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From Wikipedia, the free encyclopedia

Jacob M. Appel

Born February 21, 1973 (1973-02-21) (age 37)
New York City
Occupation Author, bioethicist
Nationality American
Period 1997-present
Genres short story, essay, drama

Jacob M. Appel (born February 21, 1973) is an American author, bioethicist and social critic. He is best known for his short stories, his work as a playwright, and his writing in the fields of reproductive ethics, organ donation, neuroethics and euthanasia.



Appel was born in the Bronx and grew up in Scarsdale, New York.[1] He received a B.A. and an M.A., both from Brown University; an M.A. and an M.Phil from Columbia University; an M.D. from Columbia University's College of Physicians and Surgeons, an M.F.A. in creative writing from New York University, and a J.D. from Harvard Law School. He has been admitted to the bar in New York and Rhode Island.


Over one hundred of Appel's short stories have been published in numerous literary journals, including Agni[2], The Alaska Quarterly Review, Colorado Review, Florida Review, Green Mountains Review, The Greensboro Review, Gulf Stream Magazine, The Iowa Review, Lake Effect, Louisiana Literature, Michigan Quarterly Review, North Dakota Quarterly, Raritan Quarterly Review, Shenandoah, South Dakota Review, Southern Humanities Review, Southwest Review, StoryQuarterly, StorySouth[3], The Threepenny Review, West Branch, and Xavier Review.

The Boston Review named his short story, "Shell Game with Organs" the winner of its 1998 short fiction contest. He has won three New Millennium Writings first prizes in fiction (in 2004, 2007, 2008) for his short stories "Enoch Arden's One Night Stands,"[4] "Hazardous Cargoes,"[5] and "The Appraisal" (shared with Asha Vose).[6] He won the William Faulkner-William Wisdom Award for best short story in 2004[7] and a Sherwood Anderson Foundation grant in 2005.[8] Appel's stories have also won competitions held by The Missouri Review, Arts & Letters, Briar Cliff Review, North American Review, and Sycamore Review. His story "Counting" was short-listed for the O. Henry Award in 2001. In 2006 and 2007, he received a Special Mention by the Pushcart Prize. In 2007 and 2008, his short stories were listed among the notable works of the year by The Best American Short Stories and The Best American Nonrequired Reading.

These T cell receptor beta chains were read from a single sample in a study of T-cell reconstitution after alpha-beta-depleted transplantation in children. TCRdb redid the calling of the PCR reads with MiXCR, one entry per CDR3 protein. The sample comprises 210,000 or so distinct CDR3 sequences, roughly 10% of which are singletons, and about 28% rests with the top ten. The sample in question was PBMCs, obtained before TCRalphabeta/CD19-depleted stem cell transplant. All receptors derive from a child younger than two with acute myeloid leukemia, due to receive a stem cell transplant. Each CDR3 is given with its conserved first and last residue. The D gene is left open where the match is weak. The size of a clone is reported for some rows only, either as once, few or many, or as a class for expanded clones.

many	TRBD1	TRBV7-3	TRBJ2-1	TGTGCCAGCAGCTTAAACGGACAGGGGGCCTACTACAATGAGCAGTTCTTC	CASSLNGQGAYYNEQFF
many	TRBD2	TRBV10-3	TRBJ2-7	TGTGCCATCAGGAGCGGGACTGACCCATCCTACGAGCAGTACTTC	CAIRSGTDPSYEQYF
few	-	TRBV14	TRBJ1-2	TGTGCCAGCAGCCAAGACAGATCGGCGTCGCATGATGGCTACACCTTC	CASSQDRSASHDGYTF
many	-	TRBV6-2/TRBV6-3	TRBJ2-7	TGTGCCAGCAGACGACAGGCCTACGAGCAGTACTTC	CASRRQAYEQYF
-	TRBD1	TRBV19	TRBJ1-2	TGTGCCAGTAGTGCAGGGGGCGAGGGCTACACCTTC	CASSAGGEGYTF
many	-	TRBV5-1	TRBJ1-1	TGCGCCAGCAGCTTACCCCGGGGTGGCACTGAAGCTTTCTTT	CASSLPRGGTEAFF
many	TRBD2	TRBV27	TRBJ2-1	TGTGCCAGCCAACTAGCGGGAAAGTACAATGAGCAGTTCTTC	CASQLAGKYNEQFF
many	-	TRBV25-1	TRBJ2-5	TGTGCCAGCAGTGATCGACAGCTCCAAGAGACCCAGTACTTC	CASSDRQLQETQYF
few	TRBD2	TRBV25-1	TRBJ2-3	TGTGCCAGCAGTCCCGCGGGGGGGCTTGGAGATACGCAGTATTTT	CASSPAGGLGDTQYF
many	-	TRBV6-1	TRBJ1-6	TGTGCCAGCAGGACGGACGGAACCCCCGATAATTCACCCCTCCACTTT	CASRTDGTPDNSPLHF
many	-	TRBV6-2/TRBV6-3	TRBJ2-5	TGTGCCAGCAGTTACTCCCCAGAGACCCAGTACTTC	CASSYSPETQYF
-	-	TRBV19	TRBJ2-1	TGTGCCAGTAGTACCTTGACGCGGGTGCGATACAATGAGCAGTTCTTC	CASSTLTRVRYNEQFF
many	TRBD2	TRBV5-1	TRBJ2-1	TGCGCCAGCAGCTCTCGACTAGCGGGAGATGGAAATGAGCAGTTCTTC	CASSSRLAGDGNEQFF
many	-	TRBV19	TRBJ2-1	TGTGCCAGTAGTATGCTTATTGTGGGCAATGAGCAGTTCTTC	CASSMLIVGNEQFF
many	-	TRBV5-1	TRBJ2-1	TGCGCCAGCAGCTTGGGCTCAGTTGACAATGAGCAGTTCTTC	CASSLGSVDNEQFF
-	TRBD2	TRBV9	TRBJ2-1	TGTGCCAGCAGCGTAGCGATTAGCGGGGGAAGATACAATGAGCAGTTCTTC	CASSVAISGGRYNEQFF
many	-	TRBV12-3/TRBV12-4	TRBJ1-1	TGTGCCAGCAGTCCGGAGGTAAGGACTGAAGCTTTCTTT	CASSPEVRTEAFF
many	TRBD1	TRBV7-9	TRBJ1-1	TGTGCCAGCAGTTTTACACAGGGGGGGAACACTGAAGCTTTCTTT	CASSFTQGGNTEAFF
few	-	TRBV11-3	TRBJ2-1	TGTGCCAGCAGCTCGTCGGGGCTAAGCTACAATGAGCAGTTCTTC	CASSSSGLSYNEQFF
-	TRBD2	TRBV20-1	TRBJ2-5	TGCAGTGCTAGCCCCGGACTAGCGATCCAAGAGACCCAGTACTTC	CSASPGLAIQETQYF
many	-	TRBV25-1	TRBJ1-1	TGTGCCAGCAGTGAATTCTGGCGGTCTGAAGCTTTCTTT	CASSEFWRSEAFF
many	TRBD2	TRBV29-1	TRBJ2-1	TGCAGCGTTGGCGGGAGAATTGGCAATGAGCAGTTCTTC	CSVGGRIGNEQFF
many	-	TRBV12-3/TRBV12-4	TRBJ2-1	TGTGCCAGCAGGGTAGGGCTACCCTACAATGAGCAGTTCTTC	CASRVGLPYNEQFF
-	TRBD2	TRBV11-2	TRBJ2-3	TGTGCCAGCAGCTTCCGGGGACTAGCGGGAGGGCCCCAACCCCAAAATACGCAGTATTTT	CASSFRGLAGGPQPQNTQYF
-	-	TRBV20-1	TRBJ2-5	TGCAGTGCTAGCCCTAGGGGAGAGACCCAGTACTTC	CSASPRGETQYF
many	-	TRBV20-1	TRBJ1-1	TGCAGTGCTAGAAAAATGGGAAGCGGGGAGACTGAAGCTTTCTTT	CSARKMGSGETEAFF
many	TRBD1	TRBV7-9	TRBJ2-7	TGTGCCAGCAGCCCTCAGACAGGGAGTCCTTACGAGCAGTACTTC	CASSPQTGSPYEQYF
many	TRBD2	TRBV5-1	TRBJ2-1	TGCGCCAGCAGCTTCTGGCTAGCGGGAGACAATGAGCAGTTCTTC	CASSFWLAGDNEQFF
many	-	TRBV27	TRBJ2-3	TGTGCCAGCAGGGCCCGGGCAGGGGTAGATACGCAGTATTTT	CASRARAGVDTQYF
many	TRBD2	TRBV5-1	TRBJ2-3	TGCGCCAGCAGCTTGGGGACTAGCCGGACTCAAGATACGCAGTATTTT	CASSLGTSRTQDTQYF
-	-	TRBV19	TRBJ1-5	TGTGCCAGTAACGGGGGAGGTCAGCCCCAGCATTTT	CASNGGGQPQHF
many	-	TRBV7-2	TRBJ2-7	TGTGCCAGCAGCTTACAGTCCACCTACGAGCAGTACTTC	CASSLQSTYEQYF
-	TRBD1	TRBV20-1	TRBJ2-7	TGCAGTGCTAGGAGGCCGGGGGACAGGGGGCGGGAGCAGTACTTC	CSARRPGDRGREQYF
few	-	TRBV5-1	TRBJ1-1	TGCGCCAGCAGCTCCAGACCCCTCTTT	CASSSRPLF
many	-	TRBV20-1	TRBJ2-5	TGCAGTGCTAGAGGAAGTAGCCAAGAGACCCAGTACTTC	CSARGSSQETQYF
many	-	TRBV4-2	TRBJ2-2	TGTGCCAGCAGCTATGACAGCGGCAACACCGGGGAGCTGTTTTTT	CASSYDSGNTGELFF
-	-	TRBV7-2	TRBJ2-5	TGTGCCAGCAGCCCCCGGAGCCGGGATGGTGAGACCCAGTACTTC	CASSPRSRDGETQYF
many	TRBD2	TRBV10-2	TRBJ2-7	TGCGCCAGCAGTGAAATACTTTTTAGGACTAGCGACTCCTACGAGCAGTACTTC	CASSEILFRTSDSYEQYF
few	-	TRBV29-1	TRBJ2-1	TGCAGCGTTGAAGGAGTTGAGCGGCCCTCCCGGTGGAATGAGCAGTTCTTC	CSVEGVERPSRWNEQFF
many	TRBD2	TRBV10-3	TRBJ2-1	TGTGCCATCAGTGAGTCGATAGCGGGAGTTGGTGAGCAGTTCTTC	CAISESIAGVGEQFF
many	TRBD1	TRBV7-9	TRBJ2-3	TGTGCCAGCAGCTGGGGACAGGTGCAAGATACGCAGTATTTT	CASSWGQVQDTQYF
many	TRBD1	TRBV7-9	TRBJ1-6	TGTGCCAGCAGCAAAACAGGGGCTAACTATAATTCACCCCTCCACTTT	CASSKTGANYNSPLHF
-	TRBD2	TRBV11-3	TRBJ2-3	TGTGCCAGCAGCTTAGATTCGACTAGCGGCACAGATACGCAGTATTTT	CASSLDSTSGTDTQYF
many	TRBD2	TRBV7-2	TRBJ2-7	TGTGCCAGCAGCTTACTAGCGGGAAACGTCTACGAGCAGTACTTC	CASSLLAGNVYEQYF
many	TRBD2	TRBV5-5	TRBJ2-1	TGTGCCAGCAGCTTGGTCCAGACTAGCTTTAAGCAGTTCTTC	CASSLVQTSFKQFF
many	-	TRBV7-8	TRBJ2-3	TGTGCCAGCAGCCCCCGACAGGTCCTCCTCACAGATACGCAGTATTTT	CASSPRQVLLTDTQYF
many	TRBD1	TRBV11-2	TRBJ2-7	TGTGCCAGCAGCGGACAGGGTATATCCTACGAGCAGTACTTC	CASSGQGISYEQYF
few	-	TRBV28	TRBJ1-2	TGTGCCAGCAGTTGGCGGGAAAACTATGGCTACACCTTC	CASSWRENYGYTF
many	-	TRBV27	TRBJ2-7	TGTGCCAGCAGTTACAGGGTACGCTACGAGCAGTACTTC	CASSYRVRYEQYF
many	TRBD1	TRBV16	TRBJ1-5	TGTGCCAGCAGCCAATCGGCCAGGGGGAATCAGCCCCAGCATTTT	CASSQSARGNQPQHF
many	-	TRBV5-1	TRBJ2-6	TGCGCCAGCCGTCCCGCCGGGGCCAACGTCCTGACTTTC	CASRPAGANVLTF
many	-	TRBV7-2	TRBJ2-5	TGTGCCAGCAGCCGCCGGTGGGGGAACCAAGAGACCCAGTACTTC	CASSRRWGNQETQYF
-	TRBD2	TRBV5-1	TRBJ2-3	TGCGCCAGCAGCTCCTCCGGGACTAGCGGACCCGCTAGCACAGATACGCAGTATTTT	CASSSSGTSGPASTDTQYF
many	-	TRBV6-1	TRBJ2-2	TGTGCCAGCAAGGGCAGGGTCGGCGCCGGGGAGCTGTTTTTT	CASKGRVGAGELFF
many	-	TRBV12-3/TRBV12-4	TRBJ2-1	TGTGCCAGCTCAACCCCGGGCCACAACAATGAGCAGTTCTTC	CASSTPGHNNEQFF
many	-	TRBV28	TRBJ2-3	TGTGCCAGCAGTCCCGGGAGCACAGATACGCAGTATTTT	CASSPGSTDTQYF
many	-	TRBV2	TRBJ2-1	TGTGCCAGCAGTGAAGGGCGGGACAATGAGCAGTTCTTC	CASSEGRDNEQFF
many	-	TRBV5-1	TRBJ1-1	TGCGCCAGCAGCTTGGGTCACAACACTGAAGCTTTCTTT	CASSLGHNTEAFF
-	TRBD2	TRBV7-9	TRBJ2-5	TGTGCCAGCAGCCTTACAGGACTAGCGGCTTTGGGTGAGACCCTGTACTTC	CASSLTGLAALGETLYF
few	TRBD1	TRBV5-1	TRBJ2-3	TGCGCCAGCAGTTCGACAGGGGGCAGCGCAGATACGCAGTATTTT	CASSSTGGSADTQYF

Appel is also an accomplished playwright, with his play The Mistress of Wholesome winning the 2008 Writer’s Digest writing competition. His plays have been performed by companies across the U.S., including the Detroit Repertory Theatre, Heller Theatre, and Epilogue Players.[9][10]

Appel has taught creative writing at the Gotham Writers' Workshop and New York University.



Academic bioethics

As a professional bioethicist, Appel has published in Hastings Center Report, The Cambridge Quarterly of Healthcare Ethics, The Journal of Medical Ethics, Bulletin of the History of Medicine, and GeneWatch, the journal of the Council for Responsible Genetics.

Appel has argued in favor of abortion rights, assisted suicide (not only for the terminally ill, but also for those suffering from long-term mental illness), and fertility treatment for homosexuals.[11][12] He has also argued against electronic medical records.[13] He has raised concerns regarding the possibility that employers will require their employees to use pharmaceuticals for cognitive enhancement and has urged that death row inmates be eligible to receive kidney transplants.[14][15] He generated considerable controversy for endorsing the mandatory use of preimplantation genetic diagnosis as part of the in vitro fertilization process to prevent the implantation of embryos carrying severe genetic defects.[16][17] Appel has also written in support of an "open border" immigration policy.[18]